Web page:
Alternatively, as shown in FIG. 3, the enzymic preparation 10 may be formed on the inner wall of an open-ended tube 12, which is fitted in the main portion 8, and defines a hollow central portion 12a through which blood and added fumarate solution may flow, while in contact with the enzymic preparation 10.
The general method of preparation of the enzymic preparation 10, specific examples of whose composition and preparation will be given later is as follows. A polymer incorporating an enzyme E is produced by polymerization of an acrylamide monomer, for example acrylamide, or N, N' methylenebisacrylamide, in a solution containing the enzyme E, and the polymer thus produced is then formed into grains. Alternatively the preparation 10 may be constituted by a plurality of semipermeable microcapsules, of nylon, polyurea, or material with similar qualities, which contain the enzyme E. In another method of preparation, first an enzyme which is insoluble, i.e., insoluble in water, is produced by bonding the enzyme E to an insoluble carrier, which may be, for example, activated charcoal, kaolinite, an ion-exchange resin such as a decolorization ion-exchange resin, DEAE cellulose, or DEAE Sephadex, a reactive polysaccharide such as carboxy methyl dextran azid, p-aminobenzyl cellulose azid, or bromoacetyl cellulose, or a reactive high molecular substance such as diazonium salt of γ-p-aminobenzoyl amidopropylsilane glass, diazonium salt of p-aminophenylalanine and amino acid (i.e., glycine, leucine, alanine) copolymer. The insoluble enzyme thus produced is incorporated to form a bonding lattice in an acrylamide polymer and subsequently formed into grains, or is employed in the production of semipermeable microcapsules in the manner referred to above.
To form a tubular enzyme unit 7 such as shown in FIG. 3, a polymer incorporating the enzyme E is formed by polymerization of an acrylamide monomer such as noted above, this polymer being formed in an open-ended tube in which there is held a rod extending along the tube longitudinal axis, and one end of which is closed during polymerization process by a stopper, the stopper and rod being removed when the polymer reaches a gel state.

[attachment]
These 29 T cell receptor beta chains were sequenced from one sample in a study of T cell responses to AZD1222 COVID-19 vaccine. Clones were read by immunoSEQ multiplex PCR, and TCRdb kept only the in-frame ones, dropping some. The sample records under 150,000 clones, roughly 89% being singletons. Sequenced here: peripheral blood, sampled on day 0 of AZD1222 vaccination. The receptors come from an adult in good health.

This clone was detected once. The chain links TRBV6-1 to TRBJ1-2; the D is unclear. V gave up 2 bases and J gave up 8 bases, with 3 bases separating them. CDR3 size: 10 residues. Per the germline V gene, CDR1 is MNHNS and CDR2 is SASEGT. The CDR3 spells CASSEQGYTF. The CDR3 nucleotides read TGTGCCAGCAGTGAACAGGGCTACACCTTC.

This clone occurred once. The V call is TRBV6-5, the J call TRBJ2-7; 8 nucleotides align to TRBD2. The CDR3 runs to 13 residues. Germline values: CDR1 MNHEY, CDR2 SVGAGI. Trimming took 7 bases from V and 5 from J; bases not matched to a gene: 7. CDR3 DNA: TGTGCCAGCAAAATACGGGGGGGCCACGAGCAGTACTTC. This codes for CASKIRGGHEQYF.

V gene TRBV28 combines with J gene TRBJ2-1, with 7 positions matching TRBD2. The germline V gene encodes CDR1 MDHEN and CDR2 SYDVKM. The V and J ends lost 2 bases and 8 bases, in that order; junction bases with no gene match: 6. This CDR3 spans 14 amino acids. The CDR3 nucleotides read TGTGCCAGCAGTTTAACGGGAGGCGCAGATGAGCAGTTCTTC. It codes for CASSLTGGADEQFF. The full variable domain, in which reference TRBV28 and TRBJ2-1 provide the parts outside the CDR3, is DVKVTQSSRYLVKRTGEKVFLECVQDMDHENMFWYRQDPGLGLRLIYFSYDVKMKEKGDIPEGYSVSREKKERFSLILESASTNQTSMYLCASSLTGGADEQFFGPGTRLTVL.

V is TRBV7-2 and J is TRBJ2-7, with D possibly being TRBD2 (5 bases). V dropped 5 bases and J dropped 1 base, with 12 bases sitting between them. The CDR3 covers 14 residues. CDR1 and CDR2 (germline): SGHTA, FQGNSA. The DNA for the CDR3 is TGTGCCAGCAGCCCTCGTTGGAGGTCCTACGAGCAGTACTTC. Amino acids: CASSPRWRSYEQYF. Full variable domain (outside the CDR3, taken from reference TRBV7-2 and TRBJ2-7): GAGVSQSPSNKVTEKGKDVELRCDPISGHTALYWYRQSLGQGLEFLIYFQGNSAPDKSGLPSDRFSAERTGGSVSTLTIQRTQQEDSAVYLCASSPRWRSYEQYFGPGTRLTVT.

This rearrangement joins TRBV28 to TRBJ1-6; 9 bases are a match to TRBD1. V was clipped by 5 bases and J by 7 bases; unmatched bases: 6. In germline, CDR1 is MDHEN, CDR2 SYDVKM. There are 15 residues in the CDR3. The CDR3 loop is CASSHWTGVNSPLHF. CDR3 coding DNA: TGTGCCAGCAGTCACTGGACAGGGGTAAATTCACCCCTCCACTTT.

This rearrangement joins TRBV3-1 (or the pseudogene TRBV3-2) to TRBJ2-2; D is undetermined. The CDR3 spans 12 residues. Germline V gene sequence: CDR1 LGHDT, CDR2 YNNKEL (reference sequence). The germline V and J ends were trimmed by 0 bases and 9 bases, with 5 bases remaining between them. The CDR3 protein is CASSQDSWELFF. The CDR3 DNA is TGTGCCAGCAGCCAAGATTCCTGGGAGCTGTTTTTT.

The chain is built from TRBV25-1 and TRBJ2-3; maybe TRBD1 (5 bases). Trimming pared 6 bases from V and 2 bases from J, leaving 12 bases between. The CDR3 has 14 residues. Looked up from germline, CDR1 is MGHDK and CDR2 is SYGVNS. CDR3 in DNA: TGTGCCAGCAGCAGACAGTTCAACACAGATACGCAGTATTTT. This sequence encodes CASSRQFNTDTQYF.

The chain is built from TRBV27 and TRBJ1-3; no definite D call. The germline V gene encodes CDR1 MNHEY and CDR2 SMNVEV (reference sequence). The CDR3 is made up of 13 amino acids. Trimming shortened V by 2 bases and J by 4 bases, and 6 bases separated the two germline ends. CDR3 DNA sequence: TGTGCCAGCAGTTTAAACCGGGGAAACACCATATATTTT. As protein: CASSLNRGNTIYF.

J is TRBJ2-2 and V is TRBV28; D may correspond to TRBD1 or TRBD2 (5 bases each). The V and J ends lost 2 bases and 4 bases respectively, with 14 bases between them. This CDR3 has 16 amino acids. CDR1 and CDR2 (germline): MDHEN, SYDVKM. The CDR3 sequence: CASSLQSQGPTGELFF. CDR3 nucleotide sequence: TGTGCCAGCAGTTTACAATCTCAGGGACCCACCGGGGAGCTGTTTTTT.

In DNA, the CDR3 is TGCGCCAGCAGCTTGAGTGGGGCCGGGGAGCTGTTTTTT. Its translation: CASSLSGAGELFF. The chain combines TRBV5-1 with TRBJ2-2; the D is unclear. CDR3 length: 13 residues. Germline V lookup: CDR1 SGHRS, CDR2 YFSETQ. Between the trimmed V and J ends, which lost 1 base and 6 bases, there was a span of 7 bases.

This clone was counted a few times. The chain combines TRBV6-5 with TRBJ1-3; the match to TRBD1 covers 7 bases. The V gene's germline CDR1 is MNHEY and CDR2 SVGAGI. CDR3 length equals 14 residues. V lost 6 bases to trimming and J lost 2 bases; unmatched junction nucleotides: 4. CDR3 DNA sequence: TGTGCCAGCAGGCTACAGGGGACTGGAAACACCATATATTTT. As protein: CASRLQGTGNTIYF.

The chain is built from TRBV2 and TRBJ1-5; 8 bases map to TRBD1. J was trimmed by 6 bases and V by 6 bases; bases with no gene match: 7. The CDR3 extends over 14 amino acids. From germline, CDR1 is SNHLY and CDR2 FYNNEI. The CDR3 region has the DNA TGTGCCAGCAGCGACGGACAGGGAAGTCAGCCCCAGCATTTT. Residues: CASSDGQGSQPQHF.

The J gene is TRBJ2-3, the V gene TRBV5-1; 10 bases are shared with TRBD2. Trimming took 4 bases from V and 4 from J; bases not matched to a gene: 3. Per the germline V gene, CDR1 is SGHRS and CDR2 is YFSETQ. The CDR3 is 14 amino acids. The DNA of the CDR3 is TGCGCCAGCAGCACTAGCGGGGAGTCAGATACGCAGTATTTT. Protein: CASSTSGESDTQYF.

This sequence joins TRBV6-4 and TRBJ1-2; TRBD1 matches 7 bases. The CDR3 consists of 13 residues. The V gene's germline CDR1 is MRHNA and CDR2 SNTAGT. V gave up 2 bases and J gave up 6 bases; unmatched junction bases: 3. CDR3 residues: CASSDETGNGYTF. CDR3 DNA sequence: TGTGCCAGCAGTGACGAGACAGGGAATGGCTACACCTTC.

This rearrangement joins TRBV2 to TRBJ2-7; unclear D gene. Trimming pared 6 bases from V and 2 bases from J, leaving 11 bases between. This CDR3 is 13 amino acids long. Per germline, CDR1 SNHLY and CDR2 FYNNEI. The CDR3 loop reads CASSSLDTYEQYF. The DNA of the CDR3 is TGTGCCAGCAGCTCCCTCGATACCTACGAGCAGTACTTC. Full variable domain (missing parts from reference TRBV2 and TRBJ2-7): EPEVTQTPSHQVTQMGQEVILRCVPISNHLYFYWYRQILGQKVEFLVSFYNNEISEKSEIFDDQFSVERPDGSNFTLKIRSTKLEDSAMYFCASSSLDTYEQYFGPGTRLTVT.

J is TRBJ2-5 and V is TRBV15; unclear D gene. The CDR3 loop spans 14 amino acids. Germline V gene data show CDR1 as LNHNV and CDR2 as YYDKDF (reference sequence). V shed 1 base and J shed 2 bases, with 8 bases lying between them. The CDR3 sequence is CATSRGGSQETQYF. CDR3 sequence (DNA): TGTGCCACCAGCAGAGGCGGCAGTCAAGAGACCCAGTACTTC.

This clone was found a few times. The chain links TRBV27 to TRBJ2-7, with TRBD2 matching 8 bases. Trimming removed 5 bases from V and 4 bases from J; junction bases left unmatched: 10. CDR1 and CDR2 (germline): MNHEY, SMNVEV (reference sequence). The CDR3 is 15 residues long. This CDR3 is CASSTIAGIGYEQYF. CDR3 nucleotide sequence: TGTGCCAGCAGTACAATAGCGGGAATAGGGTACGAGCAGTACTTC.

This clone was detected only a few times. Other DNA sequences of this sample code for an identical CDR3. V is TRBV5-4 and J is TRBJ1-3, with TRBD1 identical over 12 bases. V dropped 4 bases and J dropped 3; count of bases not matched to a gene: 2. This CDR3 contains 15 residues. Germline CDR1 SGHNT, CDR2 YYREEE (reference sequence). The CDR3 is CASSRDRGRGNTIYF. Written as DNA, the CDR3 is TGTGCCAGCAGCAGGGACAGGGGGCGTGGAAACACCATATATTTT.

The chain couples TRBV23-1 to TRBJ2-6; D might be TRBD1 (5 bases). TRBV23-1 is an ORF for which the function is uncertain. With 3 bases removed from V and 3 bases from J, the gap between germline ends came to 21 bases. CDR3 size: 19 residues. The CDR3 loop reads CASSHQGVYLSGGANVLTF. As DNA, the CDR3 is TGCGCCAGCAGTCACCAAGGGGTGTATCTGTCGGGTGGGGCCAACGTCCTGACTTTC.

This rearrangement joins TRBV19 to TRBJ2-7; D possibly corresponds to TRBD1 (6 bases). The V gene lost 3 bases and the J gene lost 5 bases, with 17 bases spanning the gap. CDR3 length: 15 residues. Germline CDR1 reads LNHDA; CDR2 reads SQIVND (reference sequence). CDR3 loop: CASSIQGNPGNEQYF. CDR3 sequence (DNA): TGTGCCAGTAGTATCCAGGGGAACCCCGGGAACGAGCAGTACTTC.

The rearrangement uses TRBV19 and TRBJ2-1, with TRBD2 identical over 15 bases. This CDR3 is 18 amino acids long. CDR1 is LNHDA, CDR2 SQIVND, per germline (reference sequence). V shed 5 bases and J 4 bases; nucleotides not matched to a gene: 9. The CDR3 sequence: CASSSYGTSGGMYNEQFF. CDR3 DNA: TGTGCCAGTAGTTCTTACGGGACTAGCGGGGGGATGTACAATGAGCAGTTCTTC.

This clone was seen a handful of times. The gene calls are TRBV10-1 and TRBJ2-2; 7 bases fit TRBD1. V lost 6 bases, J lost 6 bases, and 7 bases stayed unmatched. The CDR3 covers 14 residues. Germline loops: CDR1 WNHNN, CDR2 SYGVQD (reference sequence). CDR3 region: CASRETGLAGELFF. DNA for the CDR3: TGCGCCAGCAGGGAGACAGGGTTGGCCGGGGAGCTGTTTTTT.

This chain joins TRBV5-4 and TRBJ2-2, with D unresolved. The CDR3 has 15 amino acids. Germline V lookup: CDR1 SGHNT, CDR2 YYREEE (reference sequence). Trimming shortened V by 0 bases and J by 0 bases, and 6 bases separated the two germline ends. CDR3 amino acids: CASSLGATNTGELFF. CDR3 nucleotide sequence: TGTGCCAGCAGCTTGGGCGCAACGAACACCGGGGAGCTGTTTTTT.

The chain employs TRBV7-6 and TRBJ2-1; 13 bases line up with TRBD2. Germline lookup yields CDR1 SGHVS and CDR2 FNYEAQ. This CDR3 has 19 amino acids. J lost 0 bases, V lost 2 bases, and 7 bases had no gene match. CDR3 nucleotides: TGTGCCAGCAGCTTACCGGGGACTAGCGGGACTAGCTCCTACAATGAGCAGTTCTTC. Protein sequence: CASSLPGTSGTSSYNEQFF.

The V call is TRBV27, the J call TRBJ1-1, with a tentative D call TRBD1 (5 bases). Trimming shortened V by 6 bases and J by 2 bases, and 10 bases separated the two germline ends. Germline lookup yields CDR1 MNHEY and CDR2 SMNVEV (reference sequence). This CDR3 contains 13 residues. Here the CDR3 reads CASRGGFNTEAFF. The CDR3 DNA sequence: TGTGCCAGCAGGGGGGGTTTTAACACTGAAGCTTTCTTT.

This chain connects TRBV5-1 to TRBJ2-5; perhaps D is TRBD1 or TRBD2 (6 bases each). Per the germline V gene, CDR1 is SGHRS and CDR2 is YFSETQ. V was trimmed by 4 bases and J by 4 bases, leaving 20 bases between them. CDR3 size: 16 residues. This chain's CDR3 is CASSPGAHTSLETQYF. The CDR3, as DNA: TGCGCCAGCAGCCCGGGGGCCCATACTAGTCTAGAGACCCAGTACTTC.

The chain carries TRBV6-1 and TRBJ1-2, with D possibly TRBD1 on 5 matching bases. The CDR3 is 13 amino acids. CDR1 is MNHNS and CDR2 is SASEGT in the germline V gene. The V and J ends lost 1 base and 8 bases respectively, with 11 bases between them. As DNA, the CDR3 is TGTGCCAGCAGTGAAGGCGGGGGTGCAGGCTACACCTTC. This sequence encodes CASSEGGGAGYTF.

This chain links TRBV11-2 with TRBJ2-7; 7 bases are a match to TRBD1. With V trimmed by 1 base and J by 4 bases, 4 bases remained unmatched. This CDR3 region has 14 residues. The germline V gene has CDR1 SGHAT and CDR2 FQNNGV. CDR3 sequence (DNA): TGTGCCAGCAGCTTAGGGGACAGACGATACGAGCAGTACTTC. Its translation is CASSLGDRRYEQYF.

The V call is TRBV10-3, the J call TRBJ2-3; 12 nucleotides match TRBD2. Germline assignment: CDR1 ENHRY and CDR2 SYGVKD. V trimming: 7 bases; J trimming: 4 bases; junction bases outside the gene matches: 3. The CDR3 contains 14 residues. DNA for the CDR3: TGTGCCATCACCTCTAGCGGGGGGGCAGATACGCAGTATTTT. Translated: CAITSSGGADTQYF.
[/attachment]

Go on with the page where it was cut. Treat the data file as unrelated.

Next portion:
The enzyme E employed as the enzymic preparation 10 may be one or several kinds of enzyme, which are selected in accordance with the type of treatment with which the blood purification means is associated. If, for example, the blood purification means is used in treatment of a patient who is suffering from a liver disorder, and from whose blood it is required to remove ammonia, the enzyme E is suitably aspartase, thereby being produced an aspartase preparation 10a, and the blood purification means functions as follows. Blood is led from the patient along the outflow cannula 2, into which controlled amounts of fumarate solution also are supplied from the reservoir 3 by the supply means 4, the amount of fumarate solution thus supplied being determined in reference to the amount of ammonia in the patient's blood, which is metered by conventionally known means not shown. The blood now containing an addition of fumarate solution is led into the enzyme unit 7, wherein the blood and added fumarate come into contact with the enzymic preparation 10a, either while flowing directly through the preparation 10a, as in the unit of FIG. 2, or while flowing through the tube central portion 12a, as in the unit of FIG. 3, and the aspartase preparation 10a catalyzes a reaction of fumaric acid and ammonia to aspartic acid, which is non toxic to the patient, blood returned to the patient along the inflow cannula 2' thus having ammonia specifically removed therefrom, but other required substances being left in the blood.